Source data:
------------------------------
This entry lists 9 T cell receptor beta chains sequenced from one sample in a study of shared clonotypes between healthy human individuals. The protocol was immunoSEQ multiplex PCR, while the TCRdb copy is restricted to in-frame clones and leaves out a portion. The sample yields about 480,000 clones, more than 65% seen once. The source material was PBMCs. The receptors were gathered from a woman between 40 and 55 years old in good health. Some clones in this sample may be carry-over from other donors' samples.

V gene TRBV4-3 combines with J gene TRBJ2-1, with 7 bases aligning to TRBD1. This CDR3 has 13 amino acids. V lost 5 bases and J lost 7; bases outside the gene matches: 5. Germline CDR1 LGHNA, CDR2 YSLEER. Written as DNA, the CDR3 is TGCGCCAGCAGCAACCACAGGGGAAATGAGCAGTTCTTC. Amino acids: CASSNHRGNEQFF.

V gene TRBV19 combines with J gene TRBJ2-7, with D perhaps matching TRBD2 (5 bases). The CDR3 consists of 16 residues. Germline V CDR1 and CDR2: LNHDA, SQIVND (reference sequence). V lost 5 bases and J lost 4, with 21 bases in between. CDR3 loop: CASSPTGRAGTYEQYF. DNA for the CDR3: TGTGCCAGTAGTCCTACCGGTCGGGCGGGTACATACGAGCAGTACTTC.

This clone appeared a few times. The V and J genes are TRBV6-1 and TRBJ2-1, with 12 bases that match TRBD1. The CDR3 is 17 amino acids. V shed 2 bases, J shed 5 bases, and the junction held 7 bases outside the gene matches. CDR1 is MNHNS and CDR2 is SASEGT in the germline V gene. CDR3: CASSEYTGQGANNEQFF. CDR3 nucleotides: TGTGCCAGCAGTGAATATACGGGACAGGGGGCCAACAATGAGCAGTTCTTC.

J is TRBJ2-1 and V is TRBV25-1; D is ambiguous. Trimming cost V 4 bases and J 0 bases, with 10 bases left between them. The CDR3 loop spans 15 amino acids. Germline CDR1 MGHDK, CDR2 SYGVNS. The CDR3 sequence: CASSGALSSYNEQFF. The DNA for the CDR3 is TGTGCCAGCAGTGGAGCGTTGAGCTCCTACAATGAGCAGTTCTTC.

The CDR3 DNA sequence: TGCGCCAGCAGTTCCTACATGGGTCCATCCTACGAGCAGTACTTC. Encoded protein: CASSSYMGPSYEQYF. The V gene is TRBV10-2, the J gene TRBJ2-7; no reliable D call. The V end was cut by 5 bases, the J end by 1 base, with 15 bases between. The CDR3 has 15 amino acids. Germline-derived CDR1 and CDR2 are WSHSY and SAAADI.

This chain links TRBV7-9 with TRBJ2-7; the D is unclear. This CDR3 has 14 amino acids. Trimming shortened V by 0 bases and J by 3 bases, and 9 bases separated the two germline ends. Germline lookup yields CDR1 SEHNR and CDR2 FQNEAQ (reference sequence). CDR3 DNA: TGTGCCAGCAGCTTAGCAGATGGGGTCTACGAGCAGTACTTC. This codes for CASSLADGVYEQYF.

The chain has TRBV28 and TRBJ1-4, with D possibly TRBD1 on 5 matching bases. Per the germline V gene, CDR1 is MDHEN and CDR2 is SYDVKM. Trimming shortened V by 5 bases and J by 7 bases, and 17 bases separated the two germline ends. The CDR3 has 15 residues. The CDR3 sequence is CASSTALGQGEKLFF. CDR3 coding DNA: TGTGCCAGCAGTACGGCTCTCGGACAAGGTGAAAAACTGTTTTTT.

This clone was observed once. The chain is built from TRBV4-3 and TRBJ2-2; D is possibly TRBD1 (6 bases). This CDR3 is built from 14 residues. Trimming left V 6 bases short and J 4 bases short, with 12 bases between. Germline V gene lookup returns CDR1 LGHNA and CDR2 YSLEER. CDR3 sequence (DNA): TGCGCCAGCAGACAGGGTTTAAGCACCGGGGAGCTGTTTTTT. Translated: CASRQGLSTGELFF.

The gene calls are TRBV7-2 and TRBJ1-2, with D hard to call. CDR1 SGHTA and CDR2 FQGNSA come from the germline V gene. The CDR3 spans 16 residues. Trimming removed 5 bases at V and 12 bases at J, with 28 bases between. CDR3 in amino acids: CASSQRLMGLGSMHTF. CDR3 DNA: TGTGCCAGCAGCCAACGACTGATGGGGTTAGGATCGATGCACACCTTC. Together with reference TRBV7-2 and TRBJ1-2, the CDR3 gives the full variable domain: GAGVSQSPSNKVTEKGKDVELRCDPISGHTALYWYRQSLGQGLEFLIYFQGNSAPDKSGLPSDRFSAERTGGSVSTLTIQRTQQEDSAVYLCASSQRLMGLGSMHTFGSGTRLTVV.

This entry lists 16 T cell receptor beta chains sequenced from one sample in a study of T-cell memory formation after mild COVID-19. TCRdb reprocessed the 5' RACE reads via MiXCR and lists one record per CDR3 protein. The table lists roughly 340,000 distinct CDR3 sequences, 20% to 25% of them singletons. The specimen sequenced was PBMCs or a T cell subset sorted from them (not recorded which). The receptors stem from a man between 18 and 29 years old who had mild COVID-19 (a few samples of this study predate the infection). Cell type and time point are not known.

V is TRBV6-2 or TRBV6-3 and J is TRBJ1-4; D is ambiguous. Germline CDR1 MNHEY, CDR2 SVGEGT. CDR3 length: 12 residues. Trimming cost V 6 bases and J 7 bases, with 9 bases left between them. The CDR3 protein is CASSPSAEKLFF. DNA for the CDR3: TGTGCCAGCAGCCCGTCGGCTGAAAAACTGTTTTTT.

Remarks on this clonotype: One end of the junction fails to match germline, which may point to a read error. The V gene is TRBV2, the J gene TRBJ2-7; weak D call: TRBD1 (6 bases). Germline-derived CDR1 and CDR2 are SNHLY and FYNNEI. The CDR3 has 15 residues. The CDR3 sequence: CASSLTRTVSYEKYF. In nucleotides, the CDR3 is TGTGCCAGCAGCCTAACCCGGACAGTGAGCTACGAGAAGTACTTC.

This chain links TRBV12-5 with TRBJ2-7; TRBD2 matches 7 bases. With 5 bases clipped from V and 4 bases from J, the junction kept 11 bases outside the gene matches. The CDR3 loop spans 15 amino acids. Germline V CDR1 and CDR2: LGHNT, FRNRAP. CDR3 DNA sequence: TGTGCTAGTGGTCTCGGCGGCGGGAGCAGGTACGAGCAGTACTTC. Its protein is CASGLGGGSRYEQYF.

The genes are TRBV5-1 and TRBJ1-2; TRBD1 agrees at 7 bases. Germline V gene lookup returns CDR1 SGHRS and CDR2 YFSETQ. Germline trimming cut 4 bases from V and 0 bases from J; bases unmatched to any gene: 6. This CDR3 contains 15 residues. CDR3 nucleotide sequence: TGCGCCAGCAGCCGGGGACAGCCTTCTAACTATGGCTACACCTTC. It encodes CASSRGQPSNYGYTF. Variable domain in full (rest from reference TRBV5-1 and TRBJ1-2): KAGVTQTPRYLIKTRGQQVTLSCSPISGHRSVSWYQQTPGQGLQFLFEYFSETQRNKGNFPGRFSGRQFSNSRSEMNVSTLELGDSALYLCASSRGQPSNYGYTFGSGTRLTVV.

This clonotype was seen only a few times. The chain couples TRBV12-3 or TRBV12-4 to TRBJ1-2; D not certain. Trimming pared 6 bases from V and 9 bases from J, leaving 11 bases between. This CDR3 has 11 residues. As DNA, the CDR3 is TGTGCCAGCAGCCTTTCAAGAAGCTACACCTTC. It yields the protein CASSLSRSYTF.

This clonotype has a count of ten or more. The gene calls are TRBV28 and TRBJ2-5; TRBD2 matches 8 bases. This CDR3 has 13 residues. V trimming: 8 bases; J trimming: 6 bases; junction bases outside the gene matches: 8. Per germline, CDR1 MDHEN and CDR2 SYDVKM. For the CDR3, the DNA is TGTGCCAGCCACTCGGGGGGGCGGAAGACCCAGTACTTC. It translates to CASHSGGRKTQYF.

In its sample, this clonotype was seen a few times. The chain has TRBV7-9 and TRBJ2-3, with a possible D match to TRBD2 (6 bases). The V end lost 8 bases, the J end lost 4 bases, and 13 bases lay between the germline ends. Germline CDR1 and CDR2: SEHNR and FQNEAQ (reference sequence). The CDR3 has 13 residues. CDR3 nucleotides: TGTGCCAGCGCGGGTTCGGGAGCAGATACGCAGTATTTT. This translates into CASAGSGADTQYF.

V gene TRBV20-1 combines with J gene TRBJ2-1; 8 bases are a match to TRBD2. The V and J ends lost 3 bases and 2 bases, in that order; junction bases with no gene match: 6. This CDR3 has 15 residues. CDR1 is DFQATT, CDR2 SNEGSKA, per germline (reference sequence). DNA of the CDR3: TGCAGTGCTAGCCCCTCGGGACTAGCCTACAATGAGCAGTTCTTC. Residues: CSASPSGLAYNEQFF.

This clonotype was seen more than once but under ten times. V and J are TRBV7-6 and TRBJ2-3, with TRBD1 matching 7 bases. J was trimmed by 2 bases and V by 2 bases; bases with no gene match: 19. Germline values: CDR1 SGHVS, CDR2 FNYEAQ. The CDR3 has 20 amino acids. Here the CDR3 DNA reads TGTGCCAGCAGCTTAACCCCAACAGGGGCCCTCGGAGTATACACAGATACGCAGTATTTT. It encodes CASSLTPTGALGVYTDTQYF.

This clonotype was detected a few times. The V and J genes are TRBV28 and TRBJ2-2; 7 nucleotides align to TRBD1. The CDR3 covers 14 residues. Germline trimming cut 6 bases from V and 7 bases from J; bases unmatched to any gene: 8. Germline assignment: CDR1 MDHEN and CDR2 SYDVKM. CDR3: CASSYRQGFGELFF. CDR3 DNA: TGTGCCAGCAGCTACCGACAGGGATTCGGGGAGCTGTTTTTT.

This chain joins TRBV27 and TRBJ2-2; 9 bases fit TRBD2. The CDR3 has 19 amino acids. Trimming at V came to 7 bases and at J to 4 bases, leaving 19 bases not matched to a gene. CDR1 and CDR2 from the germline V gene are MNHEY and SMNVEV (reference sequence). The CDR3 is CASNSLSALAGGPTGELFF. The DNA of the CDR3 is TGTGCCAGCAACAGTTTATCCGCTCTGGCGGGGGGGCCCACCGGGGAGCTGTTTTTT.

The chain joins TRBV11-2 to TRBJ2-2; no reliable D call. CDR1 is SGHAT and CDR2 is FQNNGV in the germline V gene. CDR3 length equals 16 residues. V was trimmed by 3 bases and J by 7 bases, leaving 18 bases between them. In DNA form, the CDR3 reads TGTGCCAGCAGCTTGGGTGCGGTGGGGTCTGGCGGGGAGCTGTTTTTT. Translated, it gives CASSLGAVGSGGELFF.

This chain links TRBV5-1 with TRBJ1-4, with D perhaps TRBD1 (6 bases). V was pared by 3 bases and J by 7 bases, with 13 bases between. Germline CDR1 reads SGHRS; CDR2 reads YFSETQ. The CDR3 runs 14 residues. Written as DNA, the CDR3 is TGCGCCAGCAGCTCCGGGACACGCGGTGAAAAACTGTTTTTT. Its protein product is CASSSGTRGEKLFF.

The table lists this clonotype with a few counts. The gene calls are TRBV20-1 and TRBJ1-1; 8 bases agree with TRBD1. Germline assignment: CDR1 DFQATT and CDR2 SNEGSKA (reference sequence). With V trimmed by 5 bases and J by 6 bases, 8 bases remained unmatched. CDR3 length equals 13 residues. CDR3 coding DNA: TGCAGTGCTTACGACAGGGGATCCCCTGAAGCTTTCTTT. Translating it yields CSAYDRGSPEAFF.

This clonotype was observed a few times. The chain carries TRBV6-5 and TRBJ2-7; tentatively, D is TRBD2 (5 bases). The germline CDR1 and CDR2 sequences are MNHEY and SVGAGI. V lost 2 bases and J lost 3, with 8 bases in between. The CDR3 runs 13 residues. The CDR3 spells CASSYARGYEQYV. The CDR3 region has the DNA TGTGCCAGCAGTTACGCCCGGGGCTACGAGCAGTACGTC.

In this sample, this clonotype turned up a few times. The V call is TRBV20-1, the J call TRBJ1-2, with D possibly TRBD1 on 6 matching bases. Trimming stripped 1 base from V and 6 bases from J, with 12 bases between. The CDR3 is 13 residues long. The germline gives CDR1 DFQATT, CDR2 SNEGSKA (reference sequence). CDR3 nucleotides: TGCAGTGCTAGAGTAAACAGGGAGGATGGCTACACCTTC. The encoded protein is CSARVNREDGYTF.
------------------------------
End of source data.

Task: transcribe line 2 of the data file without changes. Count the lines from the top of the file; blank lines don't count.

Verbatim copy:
V gene TRBV4-3 combines with J gene TRBJ2-1, with 7 bases aligning to TRBD1. This CDR3 has 13 amino acids. V lost 5 bases and J lost 7; bases outside the gene matches: 5. Germline CDR1 LGHNA, CDR2 YSLEER. Written as DNA, the CDR3 is TGCGCCAGCAGCAACCACAGGGGAAATGAGCAGTTCTTC. Amino acids: CASSNHRGNEQFF.